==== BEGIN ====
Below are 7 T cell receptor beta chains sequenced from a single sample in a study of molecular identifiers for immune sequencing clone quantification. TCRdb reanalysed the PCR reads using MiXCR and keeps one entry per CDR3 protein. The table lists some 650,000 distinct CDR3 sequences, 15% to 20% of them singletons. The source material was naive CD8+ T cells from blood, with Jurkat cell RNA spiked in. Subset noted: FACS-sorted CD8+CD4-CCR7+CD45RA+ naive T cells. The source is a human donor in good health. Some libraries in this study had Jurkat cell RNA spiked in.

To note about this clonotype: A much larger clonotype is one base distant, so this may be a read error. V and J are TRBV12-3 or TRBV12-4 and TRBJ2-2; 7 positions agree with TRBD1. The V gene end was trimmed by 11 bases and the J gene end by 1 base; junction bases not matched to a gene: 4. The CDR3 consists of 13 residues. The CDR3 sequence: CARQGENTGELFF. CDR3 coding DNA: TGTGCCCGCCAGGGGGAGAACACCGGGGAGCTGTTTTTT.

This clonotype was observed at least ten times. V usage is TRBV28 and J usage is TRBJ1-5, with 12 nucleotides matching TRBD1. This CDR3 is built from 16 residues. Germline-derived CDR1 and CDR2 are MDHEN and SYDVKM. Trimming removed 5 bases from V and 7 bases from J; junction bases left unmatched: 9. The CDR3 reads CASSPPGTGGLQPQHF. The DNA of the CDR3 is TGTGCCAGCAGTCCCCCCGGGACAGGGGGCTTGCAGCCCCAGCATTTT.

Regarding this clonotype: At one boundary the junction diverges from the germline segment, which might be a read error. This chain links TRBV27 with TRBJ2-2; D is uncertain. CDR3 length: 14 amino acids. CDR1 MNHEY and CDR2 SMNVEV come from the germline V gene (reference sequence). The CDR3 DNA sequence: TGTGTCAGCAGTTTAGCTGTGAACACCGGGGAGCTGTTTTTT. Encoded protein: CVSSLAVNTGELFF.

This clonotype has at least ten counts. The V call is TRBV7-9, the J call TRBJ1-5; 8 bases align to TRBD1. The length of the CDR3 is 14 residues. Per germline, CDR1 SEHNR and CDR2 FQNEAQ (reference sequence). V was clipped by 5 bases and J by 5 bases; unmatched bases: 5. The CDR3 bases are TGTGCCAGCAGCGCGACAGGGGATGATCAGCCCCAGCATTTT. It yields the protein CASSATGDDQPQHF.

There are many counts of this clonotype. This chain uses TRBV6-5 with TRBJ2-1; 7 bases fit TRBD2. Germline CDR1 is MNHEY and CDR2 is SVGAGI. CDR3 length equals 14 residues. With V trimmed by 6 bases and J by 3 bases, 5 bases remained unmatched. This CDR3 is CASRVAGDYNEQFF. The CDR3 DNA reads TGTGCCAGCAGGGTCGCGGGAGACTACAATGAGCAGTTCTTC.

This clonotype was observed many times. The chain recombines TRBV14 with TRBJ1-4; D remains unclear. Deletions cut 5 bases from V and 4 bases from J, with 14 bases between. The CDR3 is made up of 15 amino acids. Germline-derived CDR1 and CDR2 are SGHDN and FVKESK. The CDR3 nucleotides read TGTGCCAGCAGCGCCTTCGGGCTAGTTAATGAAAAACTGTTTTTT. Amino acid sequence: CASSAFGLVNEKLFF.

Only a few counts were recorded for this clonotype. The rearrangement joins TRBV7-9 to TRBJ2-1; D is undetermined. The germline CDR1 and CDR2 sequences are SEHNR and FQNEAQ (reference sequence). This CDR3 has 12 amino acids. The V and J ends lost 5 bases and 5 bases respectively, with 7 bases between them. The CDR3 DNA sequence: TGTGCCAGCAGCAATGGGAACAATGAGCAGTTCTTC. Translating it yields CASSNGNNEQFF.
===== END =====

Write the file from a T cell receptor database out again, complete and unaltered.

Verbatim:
Below are 7 T cell receptor beta chains sequenced from a single sample in a study of molecular identifiers for immune sequencing clone quantification. TCRdb reanalysed the PCR reads using MiXCR and keeps one entry per CDR3 protein. The table lists some 650,000 distinct CDR3 sequences, 15% to 20% of them singletons. The source material was naive CD8+ T cells from blood, with Jurkat cell RNA spiked in. Subset noted: FACS-sorted CD8+CD4-CCR7+CD45RA+ naive T cells. The source is a human donor in good health. Some libraries in this study had Jurkat cell RNA spiked in.

To note about this clonotype: A much larger clonotype is one base distant, so this may be a read error. V and J are TRBV12-3 or TRBV12-4 and TRBJ2-2; 7 positions agree with TRBD1. The V gene end was trimmed by 11 bases and the J gene end by 1 base; junction bases not matched to a gene: 4. The CDR3 consists of 13 residues. The CDR3 sequence: CARQGENTGELFF. CDR3 coding DNA: TGTGCCCGCCAGGGGGAGAACACCGGGGAGCTGTTTTTT.

This clonotype was observed at least ten times. V usage is TRBV28 and J usage is TRBJ1-5, with 12 nucleotides matching TRBD1. This CDR3 is built from 16 residues. Germline-derived CDR1 and CDR2 are MDHEN and SYDVKM. Trimming removed 5 bases from V and 7 bases from J; junction bases left unmatched: 9. The CDR3 reads CASSPPGTGGLQPQHF. The DNA of the CDR3 is TGTGCCAGCAGTCCCCCCGGGACAGGGGGCTTGCAGCCCCAGCATTTT.

Regarding this clonotype: At one boundary the junction diverges from the germline segment, which might be a read error. This chain links TRBV27 with TRBJ2-2; D is uncertain. CDR3 length: 14 amino acids. CDR1 MNHEY and CDR2 SMNVEV come from the germline V gene (reference sequence). The CDR3 DNA sequence: TGTGTCAGCAGTTTAGCTGTGAACACCGGGGAGCTGTTTTTT. Encoded protein: CVSSLAVNTGELFF.

This clonotype has at least ten counts. The V call is TRBV7-9, the J call TRBJ1-5; 8 bases align to TRBD1. The length of the CDR3 is 14 residues. Per germline, CDR1 SEHNR and CDR2 FQNEAQ (reference sequence). V was clipped by 5 bases and J by 5 bases; unmatched bases: 5. The CDR3 bases are TGTGCCAGCAGCGCGACAGGGGATGATCAGCCCCAGCATTTT. It yields the protein CASSATGDDQPQHF.

There are many counts of this clonotype. This chain uses TRBV6-5 with TRBJ2-1; 7 bases fit TRBD2. Germline CDR1 is MNHEY and CDR2 is SVGAGI. CDR3 length equals 14 residues. With V trimmed by 6 bases and J by 3 bases, 5 bases remained unmatched. This CDR3 is CASRVAGDYNEQFF. The CDR3 DNA reads TGTGCCAGCAGGGTCGCGGGAGACTACAATGAGCAGTTCTTC.

This clonotype was observed many times. The chain recombines TRBV14 with TRBJ1-4; D remains unclear. Deletions cut 5 bases from V and 4 bases from J, with 14 bases between. The CDR3 is made up of 15 amino acids. Germline-derived CDR1 and CDR2 are SGHDN and FVKESK. The CDR3 nucleotides read TGTGCCAGCAGCGCCTTCGGGCTAGTTAATGAAAAACTGTTTTTT. Amino acid sequence: CASSAFGLVNEKLFF.

Only a few counts were recorded for this clonotype. The rearrangement joins TRBV7-9 to TRBJ2-1; D is undetermined. The germline CDR1 and CDR2 sequences are SEHNR and FQNEAQ (reference sequence). This CDR3 has 12 amino acids. The V and J ends lost 5 bases and 5 bases respectively, with 7 bases between them. The CDR3 DNA sequence: TGTGCCAGCAGCAATGGGAACAATGAGCAGTTCTTC. Translating it yields CASSNGNNEQFF.